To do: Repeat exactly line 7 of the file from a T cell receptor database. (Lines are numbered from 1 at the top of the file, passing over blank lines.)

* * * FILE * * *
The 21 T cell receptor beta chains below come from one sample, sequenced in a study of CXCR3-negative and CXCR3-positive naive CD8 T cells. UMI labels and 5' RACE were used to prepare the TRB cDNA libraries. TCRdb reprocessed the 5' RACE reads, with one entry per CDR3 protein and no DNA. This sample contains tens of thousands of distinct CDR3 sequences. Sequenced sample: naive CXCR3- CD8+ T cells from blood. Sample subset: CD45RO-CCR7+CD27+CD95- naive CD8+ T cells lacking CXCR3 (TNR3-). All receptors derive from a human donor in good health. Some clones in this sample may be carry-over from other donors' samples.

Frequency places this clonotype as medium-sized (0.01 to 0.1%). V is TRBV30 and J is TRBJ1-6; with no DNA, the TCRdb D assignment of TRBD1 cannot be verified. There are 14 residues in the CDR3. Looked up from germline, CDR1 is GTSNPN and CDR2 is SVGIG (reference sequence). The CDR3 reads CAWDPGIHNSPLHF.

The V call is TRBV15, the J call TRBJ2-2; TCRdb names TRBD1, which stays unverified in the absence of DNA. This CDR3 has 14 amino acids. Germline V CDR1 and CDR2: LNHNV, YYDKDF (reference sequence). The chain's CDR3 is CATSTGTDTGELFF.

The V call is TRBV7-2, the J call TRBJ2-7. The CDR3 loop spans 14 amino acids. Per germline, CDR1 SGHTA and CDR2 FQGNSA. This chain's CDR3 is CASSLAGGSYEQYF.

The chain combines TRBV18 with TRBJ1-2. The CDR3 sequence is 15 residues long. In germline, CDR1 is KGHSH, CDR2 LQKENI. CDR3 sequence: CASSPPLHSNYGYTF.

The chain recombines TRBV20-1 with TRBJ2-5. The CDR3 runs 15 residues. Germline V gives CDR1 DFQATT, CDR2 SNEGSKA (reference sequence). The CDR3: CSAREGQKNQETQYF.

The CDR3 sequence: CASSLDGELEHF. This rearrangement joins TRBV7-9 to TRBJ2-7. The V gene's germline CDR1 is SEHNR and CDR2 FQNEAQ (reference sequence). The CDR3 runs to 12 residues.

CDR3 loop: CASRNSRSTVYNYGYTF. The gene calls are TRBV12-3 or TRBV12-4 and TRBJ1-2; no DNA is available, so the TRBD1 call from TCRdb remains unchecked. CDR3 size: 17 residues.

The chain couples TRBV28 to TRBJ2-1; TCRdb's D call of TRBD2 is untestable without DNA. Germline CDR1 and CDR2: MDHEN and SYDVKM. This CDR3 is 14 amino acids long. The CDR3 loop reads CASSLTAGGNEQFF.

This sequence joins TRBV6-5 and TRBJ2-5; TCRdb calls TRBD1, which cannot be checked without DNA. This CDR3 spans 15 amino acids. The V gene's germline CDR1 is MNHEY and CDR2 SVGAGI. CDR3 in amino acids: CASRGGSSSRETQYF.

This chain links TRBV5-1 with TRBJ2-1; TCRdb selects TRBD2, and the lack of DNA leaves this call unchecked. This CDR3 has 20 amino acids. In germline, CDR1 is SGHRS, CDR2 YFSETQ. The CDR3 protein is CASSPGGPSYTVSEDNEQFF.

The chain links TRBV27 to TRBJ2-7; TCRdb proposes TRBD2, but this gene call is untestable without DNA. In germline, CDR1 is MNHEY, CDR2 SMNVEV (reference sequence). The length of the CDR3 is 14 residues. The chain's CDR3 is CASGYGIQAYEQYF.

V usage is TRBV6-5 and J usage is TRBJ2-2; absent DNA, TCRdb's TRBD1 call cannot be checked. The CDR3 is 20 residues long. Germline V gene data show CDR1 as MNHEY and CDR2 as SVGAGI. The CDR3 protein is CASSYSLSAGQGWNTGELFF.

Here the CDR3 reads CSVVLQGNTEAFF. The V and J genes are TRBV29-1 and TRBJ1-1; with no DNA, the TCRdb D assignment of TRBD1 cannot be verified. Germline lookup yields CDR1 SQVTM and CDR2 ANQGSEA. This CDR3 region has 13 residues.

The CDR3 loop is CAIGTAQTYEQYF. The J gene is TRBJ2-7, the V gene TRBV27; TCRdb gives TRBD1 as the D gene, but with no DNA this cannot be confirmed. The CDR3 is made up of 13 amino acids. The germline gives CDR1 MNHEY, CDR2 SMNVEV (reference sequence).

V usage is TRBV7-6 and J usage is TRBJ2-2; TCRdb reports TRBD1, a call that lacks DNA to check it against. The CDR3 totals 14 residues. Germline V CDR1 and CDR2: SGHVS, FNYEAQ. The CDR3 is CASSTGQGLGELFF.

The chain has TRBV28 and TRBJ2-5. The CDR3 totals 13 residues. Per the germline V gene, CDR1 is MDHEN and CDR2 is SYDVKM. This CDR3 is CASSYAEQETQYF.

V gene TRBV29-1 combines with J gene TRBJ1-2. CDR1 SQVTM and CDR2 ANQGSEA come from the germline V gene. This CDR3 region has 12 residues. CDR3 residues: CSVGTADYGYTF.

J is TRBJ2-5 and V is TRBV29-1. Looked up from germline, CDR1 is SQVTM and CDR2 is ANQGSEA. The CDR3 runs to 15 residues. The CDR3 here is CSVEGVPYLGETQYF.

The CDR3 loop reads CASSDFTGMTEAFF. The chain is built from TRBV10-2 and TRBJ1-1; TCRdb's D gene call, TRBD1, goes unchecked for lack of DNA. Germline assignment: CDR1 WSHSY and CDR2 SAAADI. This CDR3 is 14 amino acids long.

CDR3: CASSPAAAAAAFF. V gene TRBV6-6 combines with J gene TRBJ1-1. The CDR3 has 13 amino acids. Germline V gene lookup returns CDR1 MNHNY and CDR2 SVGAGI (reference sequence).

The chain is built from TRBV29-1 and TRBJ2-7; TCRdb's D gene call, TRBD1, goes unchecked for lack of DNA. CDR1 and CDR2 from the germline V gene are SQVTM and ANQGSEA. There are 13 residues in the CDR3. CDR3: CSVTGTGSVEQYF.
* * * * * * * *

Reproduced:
The CDR3 sequence: CASSLDGELEHF. This rearrangement joins TRBV7-9 to TRBJ2-7. The V gene's germline CDR1 is SEHNR and CDR2 FQNEAQ (reference sequence). The CDR3 runs to 12 residues.